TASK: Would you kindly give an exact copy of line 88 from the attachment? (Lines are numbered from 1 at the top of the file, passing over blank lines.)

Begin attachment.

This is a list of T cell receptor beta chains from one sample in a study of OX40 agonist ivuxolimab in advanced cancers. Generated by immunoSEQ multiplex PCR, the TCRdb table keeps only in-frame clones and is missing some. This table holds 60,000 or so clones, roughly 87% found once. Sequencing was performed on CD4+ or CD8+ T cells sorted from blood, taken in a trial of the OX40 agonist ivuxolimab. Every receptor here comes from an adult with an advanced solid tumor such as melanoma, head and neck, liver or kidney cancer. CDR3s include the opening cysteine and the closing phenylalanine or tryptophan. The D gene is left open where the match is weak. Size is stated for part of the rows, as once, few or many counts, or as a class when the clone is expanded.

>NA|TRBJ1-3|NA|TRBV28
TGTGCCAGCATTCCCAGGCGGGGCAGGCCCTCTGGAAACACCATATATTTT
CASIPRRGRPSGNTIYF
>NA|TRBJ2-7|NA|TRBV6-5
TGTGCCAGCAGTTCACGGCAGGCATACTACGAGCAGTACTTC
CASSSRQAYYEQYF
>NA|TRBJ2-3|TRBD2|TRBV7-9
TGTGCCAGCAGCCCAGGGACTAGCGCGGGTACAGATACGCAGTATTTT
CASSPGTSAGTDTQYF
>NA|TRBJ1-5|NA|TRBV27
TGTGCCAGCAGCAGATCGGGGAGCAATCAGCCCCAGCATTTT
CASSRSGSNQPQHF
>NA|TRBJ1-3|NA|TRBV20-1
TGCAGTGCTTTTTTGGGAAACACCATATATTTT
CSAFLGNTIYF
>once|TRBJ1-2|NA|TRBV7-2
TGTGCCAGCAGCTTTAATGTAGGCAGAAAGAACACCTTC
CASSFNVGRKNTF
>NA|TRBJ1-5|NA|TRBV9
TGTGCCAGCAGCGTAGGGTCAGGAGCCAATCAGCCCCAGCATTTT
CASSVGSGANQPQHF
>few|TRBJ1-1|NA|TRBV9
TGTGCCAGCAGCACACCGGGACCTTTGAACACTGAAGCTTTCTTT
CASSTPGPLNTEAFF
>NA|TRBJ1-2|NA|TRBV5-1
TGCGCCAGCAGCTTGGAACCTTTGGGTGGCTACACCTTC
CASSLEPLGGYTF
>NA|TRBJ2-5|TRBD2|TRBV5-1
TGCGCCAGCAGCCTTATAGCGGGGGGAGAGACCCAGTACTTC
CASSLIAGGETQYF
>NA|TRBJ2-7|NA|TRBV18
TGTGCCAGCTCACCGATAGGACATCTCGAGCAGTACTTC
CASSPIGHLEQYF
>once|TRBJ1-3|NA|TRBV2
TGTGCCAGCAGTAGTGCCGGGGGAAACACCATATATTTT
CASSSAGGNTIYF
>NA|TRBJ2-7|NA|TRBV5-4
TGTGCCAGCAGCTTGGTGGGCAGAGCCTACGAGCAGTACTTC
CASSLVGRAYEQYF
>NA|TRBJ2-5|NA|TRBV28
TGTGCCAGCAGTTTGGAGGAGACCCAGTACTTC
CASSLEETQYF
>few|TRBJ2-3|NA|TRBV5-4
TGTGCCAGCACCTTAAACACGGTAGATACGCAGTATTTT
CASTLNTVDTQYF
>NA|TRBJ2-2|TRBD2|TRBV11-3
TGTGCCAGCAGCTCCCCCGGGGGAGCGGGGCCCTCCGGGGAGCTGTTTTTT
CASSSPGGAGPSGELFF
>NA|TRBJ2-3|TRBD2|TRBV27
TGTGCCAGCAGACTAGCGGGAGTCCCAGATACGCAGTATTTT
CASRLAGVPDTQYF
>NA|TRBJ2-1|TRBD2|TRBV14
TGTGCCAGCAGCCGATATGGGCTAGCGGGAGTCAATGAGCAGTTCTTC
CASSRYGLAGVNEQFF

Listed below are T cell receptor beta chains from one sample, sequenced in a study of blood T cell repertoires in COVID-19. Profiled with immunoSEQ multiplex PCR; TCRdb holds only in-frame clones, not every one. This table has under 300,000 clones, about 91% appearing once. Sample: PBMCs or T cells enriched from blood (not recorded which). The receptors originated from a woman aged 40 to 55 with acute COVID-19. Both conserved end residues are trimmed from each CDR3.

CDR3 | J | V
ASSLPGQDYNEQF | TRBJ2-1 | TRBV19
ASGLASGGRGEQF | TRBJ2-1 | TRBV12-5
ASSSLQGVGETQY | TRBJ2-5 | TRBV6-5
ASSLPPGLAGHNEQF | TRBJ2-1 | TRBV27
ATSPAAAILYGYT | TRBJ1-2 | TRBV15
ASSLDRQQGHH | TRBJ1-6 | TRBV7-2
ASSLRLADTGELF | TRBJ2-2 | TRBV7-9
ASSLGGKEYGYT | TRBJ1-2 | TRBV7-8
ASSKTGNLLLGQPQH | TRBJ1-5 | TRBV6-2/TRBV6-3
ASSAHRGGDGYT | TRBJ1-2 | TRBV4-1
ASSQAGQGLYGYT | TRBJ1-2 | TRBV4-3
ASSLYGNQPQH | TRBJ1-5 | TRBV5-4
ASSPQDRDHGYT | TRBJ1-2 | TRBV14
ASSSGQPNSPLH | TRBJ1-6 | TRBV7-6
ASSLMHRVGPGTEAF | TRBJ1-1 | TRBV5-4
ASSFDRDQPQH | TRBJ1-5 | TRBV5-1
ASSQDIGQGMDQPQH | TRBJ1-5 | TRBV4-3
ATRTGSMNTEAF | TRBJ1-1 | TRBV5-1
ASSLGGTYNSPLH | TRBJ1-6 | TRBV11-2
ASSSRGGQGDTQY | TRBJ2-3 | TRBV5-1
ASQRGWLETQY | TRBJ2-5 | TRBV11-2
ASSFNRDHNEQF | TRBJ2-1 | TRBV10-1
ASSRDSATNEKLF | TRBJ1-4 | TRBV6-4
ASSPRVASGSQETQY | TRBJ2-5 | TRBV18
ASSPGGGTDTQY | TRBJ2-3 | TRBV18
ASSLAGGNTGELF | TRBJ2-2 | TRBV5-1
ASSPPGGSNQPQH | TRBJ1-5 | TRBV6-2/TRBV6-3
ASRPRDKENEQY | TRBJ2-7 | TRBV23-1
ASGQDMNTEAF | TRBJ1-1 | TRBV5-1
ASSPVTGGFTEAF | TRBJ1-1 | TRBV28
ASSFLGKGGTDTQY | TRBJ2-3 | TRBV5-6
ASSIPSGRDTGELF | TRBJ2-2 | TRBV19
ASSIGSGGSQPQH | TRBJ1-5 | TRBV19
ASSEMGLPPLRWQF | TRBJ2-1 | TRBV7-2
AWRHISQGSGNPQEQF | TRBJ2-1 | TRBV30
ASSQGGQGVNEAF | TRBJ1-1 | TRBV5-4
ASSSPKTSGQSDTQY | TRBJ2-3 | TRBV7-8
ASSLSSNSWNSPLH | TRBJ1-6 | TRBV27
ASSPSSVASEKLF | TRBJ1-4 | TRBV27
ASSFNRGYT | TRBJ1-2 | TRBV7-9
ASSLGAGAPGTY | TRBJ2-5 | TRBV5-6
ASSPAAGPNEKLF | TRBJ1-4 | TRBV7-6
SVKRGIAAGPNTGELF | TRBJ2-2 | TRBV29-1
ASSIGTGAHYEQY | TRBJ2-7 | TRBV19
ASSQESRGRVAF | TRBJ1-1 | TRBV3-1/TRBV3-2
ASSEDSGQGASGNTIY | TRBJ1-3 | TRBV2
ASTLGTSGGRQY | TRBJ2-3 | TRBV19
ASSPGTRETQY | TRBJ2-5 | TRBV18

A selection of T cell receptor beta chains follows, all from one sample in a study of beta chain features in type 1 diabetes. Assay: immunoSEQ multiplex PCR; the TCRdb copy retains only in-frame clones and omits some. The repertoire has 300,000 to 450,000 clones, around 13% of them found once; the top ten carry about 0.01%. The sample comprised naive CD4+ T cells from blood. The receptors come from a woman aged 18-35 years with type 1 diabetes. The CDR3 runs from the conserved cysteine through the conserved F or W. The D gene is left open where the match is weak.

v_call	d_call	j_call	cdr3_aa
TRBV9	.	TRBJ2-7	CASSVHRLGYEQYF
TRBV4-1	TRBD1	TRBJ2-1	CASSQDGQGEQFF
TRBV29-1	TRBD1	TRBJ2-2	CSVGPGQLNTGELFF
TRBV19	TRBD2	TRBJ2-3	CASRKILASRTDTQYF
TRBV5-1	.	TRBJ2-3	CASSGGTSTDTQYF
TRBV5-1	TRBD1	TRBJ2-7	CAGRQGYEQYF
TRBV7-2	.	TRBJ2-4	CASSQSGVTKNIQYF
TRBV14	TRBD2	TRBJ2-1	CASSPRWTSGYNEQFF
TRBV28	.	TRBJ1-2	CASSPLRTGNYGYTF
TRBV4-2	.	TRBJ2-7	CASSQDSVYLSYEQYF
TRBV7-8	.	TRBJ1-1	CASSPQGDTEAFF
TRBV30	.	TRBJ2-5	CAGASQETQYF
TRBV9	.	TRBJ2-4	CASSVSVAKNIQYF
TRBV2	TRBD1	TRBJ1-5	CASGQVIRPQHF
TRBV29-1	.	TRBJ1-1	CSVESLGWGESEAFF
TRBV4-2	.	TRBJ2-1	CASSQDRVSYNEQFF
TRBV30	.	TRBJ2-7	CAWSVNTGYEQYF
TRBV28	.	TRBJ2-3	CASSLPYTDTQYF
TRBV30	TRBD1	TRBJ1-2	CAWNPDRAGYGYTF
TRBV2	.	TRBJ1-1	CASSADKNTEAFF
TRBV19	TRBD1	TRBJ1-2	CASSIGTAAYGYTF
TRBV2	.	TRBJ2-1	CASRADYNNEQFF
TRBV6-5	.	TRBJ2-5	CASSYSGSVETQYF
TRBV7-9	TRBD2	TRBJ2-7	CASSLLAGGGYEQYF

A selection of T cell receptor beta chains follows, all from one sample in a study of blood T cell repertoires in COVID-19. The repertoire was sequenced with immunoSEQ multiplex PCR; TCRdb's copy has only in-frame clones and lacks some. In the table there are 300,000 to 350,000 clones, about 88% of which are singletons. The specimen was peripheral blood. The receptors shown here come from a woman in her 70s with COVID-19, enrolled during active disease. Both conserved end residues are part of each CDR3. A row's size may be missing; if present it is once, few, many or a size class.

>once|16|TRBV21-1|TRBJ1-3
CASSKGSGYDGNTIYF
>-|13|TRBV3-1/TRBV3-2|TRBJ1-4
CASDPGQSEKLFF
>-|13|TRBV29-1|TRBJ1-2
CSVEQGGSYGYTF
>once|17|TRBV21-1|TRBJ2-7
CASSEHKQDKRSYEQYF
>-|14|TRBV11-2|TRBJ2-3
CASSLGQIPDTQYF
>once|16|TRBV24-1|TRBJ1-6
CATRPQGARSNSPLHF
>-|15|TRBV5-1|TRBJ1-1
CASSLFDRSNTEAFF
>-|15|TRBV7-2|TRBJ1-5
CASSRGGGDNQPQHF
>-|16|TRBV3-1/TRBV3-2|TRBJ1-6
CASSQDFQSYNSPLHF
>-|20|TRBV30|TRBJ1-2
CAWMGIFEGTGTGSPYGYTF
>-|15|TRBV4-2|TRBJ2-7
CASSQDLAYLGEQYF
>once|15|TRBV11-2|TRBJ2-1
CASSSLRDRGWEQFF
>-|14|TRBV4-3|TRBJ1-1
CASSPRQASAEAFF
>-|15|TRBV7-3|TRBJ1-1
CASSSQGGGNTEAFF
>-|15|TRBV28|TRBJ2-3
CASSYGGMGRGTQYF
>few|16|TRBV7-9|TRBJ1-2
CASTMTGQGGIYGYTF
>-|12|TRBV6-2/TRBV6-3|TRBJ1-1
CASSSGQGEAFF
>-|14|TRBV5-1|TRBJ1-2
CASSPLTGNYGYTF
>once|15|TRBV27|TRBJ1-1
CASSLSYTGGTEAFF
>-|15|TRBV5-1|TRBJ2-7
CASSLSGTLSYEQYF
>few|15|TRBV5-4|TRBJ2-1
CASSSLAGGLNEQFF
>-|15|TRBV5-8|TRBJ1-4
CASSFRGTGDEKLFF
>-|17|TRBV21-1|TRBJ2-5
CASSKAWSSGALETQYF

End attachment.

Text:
ASSFLGKGGTDTQY | TRBJ2-3 | TRBV5-6